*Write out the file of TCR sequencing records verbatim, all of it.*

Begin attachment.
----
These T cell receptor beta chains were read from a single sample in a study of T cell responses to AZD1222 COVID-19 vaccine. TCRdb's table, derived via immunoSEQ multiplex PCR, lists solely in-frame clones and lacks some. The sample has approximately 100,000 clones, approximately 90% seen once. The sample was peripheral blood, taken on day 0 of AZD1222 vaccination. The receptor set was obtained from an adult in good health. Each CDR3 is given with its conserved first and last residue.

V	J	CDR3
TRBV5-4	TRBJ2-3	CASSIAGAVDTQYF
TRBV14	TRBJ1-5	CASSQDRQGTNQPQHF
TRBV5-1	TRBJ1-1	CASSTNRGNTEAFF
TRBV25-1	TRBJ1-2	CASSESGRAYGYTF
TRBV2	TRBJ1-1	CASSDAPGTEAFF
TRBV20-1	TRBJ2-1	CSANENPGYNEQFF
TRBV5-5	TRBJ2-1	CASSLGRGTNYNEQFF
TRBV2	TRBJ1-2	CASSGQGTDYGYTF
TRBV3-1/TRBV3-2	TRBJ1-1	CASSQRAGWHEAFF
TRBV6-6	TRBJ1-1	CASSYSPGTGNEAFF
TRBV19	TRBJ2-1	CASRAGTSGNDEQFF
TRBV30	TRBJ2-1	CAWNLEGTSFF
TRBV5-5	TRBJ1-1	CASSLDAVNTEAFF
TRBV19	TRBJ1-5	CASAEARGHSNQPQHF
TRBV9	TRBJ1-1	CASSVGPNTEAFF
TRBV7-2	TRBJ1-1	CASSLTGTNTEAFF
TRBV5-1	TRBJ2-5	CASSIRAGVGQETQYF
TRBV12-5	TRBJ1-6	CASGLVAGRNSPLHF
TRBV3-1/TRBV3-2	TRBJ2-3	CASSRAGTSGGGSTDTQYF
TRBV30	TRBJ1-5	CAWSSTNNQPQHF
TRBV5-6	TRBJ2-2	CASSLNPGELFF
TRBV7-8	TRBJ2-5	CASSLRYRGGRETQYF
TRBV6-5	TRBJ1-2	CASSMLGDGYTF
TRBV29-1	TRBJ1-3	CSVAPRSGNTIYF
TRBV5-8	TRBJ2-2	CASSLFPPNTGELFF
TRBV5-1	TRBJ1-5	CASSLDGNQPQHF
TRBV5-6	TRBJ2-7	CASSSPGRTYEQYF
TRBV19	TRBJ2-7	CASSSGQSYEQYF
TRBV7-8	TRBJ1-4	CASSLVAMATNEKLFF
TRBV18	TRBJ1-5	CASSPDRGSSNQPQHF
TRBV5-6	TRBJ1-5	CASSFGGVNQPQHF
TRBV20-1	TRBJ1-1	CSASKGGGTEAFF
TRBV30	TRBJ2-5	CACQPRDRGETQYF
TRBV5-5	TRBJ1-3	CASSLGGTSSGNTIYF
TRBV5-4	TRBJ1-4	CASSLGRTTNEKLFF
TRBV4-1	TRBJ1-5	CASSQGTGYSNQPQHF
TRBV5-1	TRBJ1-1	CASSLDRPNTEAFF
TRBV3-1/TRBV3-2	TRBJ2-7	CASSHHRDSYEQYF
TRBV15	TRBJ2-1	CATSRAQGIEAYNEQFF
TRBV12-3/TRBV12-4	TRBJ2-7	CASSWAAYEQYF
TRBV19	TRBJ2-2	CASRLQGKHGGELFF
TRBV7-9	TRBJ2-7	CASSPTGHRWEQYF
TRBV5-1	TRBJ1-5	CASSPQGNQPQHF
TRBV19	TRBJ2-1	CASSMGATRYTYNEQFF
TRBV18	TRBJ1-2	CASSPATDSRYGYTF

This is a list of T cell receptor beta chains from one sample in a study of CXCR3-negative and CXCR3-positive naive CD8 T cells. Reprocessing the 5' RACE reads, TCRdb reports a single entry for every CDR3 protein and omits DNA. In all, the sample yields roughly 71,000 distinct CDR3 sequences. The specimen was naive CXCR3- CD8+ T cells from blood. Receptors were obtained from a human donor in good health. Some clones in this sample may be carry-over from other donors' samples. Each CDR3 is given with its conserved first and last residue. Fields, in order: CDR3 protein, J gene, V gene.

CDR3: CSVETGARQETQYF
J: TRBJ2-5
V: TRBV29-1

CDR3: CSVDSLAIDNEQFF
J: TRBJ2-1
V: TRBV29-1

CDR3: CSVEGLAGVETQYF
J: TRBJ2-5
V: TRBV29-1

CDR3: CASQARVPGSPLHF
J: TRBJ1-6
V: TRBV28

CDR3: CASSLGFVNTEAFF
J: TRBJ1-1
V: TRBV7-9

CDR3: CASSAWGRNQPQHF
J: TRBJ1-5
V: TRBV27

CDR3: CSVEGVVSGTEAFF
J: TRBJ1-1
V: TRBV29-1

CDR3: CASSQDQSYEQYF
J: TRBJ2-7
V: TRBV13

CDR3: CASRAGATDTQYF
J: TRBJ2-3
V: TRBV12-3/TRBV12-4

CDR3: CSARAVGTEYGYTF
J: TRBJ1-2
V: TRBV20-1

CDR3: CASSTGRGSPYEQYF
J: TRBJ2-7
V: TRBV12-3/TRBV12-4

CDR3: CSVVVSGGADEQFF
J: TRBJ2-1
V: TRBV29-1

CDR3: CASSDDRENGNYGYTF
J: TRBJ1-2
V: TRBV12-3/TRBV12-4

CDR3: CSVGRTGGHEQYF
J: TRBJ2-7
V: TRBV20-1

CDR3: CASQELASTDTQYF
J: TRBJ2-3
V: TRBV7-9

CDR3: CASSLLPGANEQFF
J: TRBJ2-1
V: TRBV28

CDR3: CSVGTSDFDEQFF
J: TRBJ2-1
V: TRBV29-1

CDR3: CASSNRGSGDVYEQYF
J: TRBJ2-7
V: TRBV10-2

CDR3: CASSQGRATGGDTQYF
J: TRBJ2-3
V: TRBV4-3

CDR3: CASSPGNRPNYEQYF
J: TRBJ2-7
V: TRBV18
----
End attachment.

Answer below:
These T cell receptor beta chains were read from a single sample in a study of T cell responses to AZD1222 COVID-19 vaccine. TCRdb's table, derived via immunoSEQ multiplex PCR, lists solely in-frame clones and lacks some. The sample has approximately 100,000 clones, approximately 90% seen once. The sample was peripheral blood, taken on day 0 of AZD1222 vaccination. The receptor set was obtained from an adult in good health. Each CDR3 is given with its conserved first and last residue.

V	J	CDR3
TRBV5-4	TRBJ2-3	CASSIAGAVDTQYF
TRBV14	TRBJ1-5	CASSQDRQGTNQPQHF
TRBV5-1	TRBJ1-1	CASSTNRGNTEAFF
TRBV25-1	TRBJ1-2	CASSESGRAYGYTF
TRBV2	TRBJ1-1	CASSDAPGTEAFF
TRBV20-1	TRBJ2-1	CSANENPGYNEQFF
TRBV5-5	TRBJ2-1	CASSLGRGTNYNEQFF
TRBV2	TRBJ1-2	CASSGQGTDYGYTF
TRBV3-1/TRBV3-2	TRBJ1-1	CASSQRAGWHEAFF
TRBV6-6	TRBJ1-1	CASSYSPGTGNEAFF
TRBV19	TRBJ2-1	CASRAGTSGNDEQFF
TRBV30	TRBJ2-1	CAWNLEGTSFF
TRBV5-5	TRBJ1-1	CASSLDAVNTEAFF
TRBV19	TRBJ1-5	CASAEARGHSNQPQHF
TRBV9	TRBJ1-1	CASSVGPNTEAFF
TRBV7-2	TRBJ1-1	CASSLTGTNTEAFF
TRBV5-1	TRBJ2-5	CASSIRAGVGQETQYF
TRBV12-5	TRBJ1-6	CASGLVAGRNSPLHF
TRBV3-1/TRBV3-2	TRBJ2-3	CASSRAGTSGGGSTDTQYF
TRBV30	TRBJ1-5	CAWSSTNNQPQHF
TRBV5-6	TRBJ2-2	CASSLNPGELFF
TRBV7-8	TRBJ2-5	CASSLRYRGGRETQYF
TRBV6-5	TRBJ1-2	CASSMLGDGYTF
TRBV29-1	TRBJ1-3	CSVAPRSGNTIYF
TRBV5-8	TRBJ2-2	CASSLFPPNTGELFF
TRBV5-1	TRBJ1-5	CASSLDGNQPQHF
TRBV5-6	TRBJ2-7	CASSSPGRTYEQYF
TRBV19	TRBJ2-7	CASSSGQSYEQYF
TRBV7-8	TRBJ1-4	CASSLVAMATNEKLFF
TRBV18	TRBJ1-5	CASSPDRGSSNQPQHF
TRBV5-6	TRBJ1-5	CASSFGGVNQPQHF
TRBV20-1	TRBJ1-1	CSASKGGGTEAFF
TRBV30	TRBJ2-5	CACQPRDRGETQYF
TRBV5-5	TRBJ1-3	CASSLGGTSSGNTIYF
TRBV5-4	TRBJ1-4	CASSLGRTTNEKLFF
TRBV4-1	TRBJ1-5	CASSQGTGYSNQPQHF
TRBV5-1	TRBJ1-1	CASSLDRPNTEAFF
TRBV3-1/TRBV3-2	TRBJ2-7	CASSHHRDSYEQYF
TRBV15	TRBJ2-1	CATSRAQGIEAYNEQFF
TRBV12-3/TRBV12-4	TRBJ2-7	CASSWAAYEQYF
TRBV19	TRBJ2-2	CASRLQGKHGGELFF
TRBV7-9	TRBJ2-7	CASSPTGHRWEQYF
TRBV5-1	TRBJ1-5	CASSPQGNQPQHF
TRBV19	TRBJ2-1	CASSMGATRYTYNEQFF
TRBV18	TRBJ1-2	CASSPATDSRYGYTF

This is a list of T cell receptor beta chains from one sample in a study of CXCR3-negative and CXCR3-positive naive CD8 T cells. Reprocessing the 5' RACE reads, TCRdb reports a single entry for every CDR3 protein and omits DNA. In all, the sample yields roughly 71,000 distinct CDR3 sequences. The specimen was naive CXCR3- CD8+ T cells from blood. Receptors were obtained from a human donor in good health. Some clones in this sample may be carry-over from other donors' samples. Each CDR3 is given with its conserved first and last residue. Fields, in order: CDR3 protein, J gene, V gene.

CDR3: CSVETGARQETQYF
J: TRBJ2-5
V: TRBV29-1

CDR3: CSVDSLAIDNEQFF
J: TRBJ2-1
V: TRBV29-1

CDR3: CSVEGLAGVETQYF
J: TRBJ2-5
V: TRBV29-1

CDR3: CASQARVPGSPLHF
J: TRBJ1-6
V: TRBV28

CDR3: CASSLGFVNTEAFF
J: TRBJ1-1
V: TRBV7-9

CDR3: CASSAWGRNQPQHF
J: TRBJ1-5
V: TRBV27

CDR3: CSVEGVVSGTEAFF
J: TRBJ1-1
V: TRBV29-1

CDR3: CASSQDQSYEQYF
J: TRBJ2-7
V: TRBV13

CDR3: CASRAGATDTQYF
J: TRBJ2-3
V: TRBV12-3/TRBV12-4

CDR3: CSARAVGTEYGYTF
J: TRBJ1-2
V: TRBV20-1

CDR3: CASSTGRGSPYEQYF
J: TRBJ2-7
V: TRBV12-3/TRBV12-4

CDR3: CSVVVSGGADEQFF
J: TRBJ2-1
V: TRBV29-1

CDR3: CASSDDRENGNYGYTF
J: TRBJ1-2
V: TRBV12-3/TRBV12-4

CDR3: CSVGRTGGHEQYF
J: TRBJ2-7
V: TRBV20-1

CDR3: CASQELASTDTQYF
J: TRBJ2-3
V: TRBV7-9

CDR3: CASSLLPGANEQFF
J: TRBJ2-1
V: TRBV28

CDR3: CSVGTSDFDEQFF
J: TRBJ2-1
V: TRBV29-1

CDR3: CASSNRGSGDVYEQYF
J: TRBJ2-7
V: TRBV10-2

CDR3: CASSQGRATGGDTQYF
J: TRBJ2-3
V: TRBV4-3

CDR3: CASSPGNRPNYEQYF
J: TRBJ2-7
V: TRBV18